Succession and Climate Change
With my vague conceptual understanding of succession, I have a few thoughts. Succession is the development of a community (unit of vegetation) after disturbance. So imagine a recently erupted volcano- it wiped out everything, so there is no life to begin with. Then as time goes on, more and more plants can live in the space. At first it’s only a few plants with high disturbance-toleration, but over time as nitrogen and other resources are built up eventually you can have a diverse forest.
Succession is an important part of diversity and natural cycles- consider the Jack Pine cone, which needs fire to open and disperse its seeds. I believe that restraining natural succession is a dangerous practice that could result in less biodiversity.
Pine Beetles in the Rocky Mountain National Park have an easy time moving from lodgepole pine to lodgepole pine and killing the trees because the trees are so close together- Could this easy access be a result of humans overly protecting the forest and not allowing natural disturbance such as forest fires? At this point, with the wide spread of pine beetles, the only thing that the park service can do is spray a few trees in high traffic areas (spraying is very affective, but it only lasts for a year due to the beetle life cycle, and it’s expensive), hope for a very cold winter (a certain number of very cold days in a row would greatly diminish the pine beetle population), and hope that a fire doesn’t start nearby because there would be a lot of really dry timber all piled on tope of itself. Or maybe a large fire would kill off the beetles? But such a large fire would be sure to affect a lot of people and other life as well. This is all fairly speculative; I am constantly striving to learn more about pine beetles and the blue-stain fungus that they carry.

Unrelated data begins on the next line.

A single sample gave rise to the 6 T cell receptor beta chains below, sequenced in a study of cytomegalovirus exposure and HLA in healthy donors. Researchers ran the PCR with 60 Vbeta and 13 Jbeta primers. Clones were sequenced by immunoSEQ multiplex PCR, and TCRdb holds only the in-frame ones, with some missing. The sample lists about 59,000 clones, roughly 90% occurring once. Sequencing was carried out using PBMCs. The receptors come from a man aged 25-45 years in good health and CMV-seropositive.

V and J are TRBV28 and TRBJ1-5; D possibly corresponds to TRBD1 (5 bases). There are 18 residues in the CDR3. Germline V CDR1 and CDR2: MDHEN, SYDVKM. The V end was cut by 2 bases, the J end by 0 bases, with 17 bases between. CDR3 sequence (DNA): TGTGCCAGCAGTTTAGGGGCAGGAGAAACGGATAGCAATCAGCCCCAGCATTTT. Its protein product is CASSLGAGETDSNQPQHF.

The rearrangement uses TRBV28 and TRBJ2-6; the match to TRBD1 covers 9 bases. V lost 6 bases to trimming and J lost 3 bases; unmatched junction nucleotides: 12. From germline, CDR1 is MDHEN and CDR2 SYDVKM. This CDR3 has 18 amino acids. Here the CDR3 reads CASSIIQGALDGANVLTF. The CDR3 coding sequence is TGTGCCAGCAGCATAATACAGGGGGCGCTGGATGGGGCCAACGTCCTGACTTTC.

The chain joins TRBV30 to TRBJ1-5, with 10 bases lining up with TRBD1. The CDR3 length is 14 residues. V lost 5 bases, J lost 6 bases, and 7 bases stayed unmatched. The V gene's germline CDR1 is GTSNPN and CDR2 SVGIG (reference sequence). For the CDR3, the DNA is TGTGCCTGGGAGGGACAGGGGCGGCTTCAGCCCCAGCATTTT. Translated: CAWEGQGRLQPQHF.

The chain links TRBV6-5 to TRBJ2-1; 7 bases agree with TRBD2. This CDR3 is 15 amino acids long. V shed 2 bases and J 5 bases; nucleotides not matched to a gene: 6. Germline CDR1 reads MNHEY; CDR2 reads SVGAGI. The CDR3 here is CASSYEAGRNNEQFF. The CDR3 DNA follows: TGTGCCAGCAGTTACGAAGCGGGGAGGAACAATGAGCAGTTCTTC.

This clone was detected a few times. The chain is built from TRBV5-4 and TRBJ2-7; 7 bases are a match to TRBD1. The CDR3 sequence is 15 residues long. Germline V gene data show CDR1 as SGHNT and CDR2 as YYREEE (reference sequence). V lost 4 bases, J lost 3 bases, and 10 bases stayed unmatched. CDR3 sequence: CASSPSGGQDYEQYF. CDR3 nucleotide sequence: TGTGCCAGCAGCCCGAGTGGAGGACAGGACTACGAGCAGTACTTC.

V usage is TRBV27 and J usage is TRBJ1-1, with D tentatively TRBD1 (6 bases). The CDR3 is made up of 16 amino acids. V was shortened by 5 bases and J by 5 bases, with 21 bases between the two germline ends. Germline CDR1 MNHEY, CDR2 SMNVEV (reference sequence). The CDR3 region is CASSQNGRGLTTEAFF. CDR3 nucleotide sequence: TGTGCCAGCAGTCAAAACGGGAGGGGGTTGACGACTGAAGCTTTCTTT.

So, back to succession, I’m thinking that between climate change, clear-cutting, and other man-made disasters we are creating a lot of disturbance in natural communities. And this disturbance is not so healthy, unlike natural forest fires.
Let’s talk about a hypothetical situation in which most of the world’s natural environments were in the early succession stage due to multiple or a single huge disturbance event. Would plants that usually come later in succession, such as larger trees like Hemlocks and Spruce, be practically extinct? If there are few to no older ones left to reproduce, how can the area progress to that stage?
I have a picture in my mind of millions of interwoven communities around the world all in different stages of succession. (I prefer a more cyclic image of succession, suggesting continual change rather than a climactic one, suggesting an endpoint or goal) So they’re all going through this cycle as the species, vegetation, and abiotic factors of the environment changes. But there aren’t so distinct lines and boundaries between the communities because when a community is ready to house trees, it gets trees. Where do the seeds for the trees come from, other than a community nearby at a slightly different stage of succession? So if there aren’t any communities at a different stages, and all of them must start anew, where will they get the seeds for the next step?
I suppose this is an obvious conclusion. It’s like the meteor shower wiping out the dinosaurs. A lot of life had to start over again and evolve into something new. Only some species survived. It was a makeover for the planet.
We have a delicate system, and adjustment takes a long time. The systems of the planet manage to adjust to change amazingly well, but for organisms such as ourselves, with our slow reproduction rate, evolution takes millions of years. Growth after disturbance takes a while, especially if all the stages need to re-evolve.